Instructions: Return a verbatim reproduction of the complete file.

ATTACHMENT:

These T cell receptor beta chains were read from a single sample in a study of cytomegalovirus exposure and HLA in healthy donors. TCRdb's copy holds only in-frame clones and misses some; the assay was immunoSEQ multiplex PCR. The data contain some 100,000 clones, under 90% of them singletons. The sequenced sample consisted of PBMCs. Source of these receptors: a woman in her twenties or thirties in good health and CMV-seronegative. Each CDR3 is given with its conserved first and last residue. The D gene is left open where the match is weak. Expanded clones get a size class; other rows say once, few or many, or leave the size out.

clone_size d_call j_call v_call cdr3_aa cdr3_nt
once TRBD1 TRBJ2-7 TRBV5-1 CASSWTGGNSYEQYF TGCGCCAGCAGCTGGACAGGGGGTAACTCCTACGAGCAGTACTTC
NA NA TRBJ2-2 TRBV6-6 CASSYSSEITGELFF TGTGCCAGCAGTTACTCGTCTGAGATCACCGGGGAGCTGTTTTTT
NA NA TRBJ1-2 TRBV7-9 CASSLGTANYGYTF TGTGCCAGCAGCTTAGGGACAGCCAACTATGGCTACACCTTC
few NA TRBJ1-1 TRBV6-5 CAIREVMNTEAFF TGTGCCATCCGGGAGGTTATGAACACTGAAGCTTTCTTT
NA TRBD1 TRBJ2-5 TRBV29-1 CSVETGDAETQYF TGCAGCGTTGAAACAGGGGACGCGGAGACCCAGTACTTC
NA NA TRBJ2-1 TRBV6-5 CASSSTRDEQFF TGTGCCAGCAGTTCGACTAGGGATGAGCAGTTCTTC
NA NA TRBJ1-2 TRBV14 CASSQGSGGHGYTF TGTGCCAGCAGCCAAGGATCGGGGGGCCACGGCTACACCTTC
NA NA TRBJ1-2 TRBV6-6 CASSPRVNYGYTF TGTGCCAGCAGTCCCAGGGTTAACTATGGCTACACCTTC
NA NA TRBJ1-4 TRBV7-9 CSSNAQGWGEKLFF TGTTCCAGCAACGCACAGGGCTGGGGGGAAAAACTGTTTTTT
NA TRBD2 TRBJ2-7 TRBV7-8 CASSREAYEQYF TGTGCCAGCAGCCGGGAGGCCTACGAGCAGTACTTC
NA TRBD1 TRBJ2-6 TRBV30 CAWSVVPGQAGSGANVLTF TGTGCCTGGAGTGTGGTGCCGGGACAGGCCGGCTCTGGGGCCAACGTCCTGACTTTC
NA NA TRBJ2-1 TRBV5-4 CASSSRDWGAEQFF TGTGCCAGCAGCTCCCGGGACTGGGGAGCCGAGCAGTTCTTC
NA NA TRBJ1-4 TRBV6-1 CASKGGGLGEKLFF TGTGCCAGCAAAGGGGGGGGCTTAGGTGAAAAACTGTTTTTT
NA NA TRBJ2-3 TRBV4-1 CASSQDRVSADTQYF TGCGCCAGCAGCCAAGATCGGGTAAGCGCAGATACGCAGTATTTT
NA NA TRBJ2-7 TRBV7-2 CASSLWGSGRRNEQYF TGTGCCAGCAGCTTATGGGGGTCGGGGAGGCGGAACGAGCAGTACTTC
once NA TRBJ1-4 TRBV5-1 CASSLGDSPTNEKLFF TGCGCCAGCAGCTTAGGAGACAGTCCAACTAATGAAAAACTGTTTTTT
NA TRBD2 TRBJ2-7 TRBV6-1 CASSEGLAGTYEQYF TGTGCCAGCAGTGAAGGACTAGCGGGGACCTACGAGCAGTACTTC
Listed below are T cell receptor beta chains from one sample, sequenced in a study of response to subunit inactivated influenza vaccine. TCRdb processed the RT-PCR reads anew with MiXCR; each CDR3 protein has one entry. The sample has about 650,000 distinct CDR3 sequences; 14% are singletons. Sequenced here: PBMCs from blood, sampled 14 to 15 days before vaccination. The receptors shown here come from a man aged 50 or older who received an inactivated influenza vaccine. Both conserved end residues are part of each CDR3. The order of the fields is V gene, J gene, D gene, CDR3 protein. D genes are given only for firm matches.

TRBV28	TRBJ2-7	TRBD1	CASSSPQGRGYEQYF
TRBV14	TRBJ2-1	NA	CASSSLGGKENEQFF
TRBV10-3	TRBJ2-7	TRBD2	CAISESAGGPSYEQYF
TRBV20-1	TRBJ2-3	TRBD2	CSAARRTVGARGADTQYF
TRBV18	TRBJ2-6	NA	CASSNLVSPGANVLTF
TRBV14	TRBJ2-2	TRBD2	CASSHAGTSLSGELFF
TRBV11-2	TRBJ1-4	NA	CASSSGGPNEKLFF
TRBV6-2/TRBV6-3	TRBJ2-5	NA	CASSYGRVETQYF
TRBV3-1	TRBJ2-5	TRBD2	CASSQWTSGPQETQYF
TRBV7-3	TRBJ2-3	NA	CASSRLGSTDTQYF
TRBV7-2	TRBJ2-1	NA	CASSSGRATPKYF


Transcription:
These T cell receptor beta chains were read from a single sample in a study of cytomegalovirus exposure and HLA in healthy donors. TCRdb's copy holds only in-frame clones and misses some; the assay was immunoSEQ multiplex PCR. The data contain some 100,000 clones, under 90% of them singletons. The sequenced sample consisted of PBMCs. Source of these receptors: a woman in her twenties or thirties in good health and CMV-seronegative. Each CDR3 is given with its conserved first and last residue. The D gene is left open where the match is weak. Expanded clones get a size class; other rows say once, few or many, or leave the size out.

clone_size d_call j_call v_call cdr3_aa cdr3_nt
once TRBD1 TRBJ2-7 TRBV5-1 CASSWTGGNSYEQYF TGCGCCAGCAGCTGGACAGGGGGTAACTCCTACGAGCAGTACTTC
NA NA TRBJ2-2 TRBV6-6 CASSYSSEITGELFF TGTGCCAGCAGTTACTCGTCTGAGATCACCGGGGAGCTGTTTTTT
NA NA TRBJ1-2 TRBV7-9 CASSLGTANYGYTF TGTGCCAGCAGCTTAGGGACAGCCAACTATGGCTACACCTTC
few NA TRBJ1-1 TRBV6-5 CAIREVMNTEAFF TGTGCCATCCGGGAGGTTATGAACACTGAAGCTTTCTTT
NA TRBD1 TRBJ2-5 TRBV29-1 CSVETGDAETQYF TGCAGCGTTGAAACAGGGGACGCGGAGACCCAGTACTTC
NA NA TRBJ2-1 TRBV6-5 CASSSTRDEQFF TGTGCCAGCAGTTCGACTAGGGATGAGCAGTTCTTC
NA NA TRBJ1-2 TRBV14 CASSQGSGGHGYTF TGTGCCAGCAGCCAAGGATCGGGGGGCCACGGCTACACCTTC
NA NA TRBJ1-2 TRBV6-6 CASSPRVNYGYTF TGTGCCAGCAGTCCCAGGGTTAACTATGGCTACACCTTC
NA NA TRBJ1-4 TRBV7-9 CSSNAQGWGEKLFF TGTTCCAGCAACGCACAGGGCTGGGGGGAAAAACTGTTTTTT
NA TRBD2 TRBJ2-7 TRBV7-8 CASSREAYEQYF TGTGCCAGCAGCCGGGAGGCCTACGAGCAGTACTTC
NA TRBD1 TRBJ2-6 TRBV30 CAWSVVPGQAGSGANVLTF TGTGCCTGGAGTGTGGTGCCGGGACAGGCCGGCTCTGGGGCCAACGTCCTGACTTTC
NA NA TRBJ2-1 TRBV5-4 CASSSRDWGAEQFF TGTGCCAGCAGCTCCCGGGACTGGGGAGCCGAGCAGTTCTTC
NA NA TRBJ1-4 TRBV6-1 CASKGGGLGEKLFF TGTGCCAGCAAAGGGGGGGGCTTAGGTGAAAAACTGTTTTTT
NA NA TRBJ2-3 TRBV4-1 CASSQDRVSADTQYF TGCGCCAGCAGCCAAGATCGGGTAAGCGCAGATACGCAGTATTTT
NA NA TRBJ2-7 TRBV7-2 CASSLWGSGRRNEQYF TGTGCCAGCAGCTTATGGGGGTCGGGGAGGCGGAACGAGCAGTACTTC
once NA TRBJ1-4 TRBV5-1 CASSLGDSPTNEKLFF TGCGCCAGCAGCTTAGGAGACAGTCCAACTAATGAAAAACTGTTTTTT
NA TRBD2 TRBJ2-7 TRBV6-1 CASSEGLAGTYEQYF TGTGCCAGCAGTGAAGGACTAGCGGGGACCTACGAGCAGTACTTC
Listed below are T cell receptor beta chains from one sample, sequenced in a study of response to subunit inactivated influenza vaccine. TCRdb processed the RT-PCR reads anew with MiXCR; each CDR3 protein has one entry. The sample has about 650,000 distinct CDR3 sequences; 14% are singletons. Sequenced here: PBMCs from blood, sampled 14 to 15 days before vaccination. The receptors shown here come from a man aged 50 or older who received an inactivated influenza vaccine. Both conserved end residues are part of each CDR3. The order of the fields is V gene, J gene, D gene, CDR3 protein. D genes are given only for firm matches.

TRBV28	TRBJ2-7	TRBD1	CASSSPQGRGYEQYF
TRBV14	TRBJ2-1	NA	CASSSLGGKENEQFF
TRBV10-3	TRBJ2-7	TRBD2	CAISESAGGPSYEQYF
TRBV20-1	TRBJ2-3	TRBD2	CSAARRTVGARGADTQYF
TRBV18	TRBJ2-6	NA	CASSNLVSPGANVLTF
TRBV14	TRBJ2-2	TRBD2	CASSHAGTSLSGELFF
TRBV11-2	TRBJ1-4	NA	CASSSGGPNEKLFF
TRBV6-2/TRBV6-3	TRBJ2-5	NA	CASSYGRVETQYF
TRBV3-1	TRBJ2-5	TRBD2	CASSQWTSGPQETQYF
TRBV7-3	TRBJ2-3	NA	CASSRLGSTDTQYF
TRBV7-2	TRBJ2-1	NA	CASSSGRATPKYF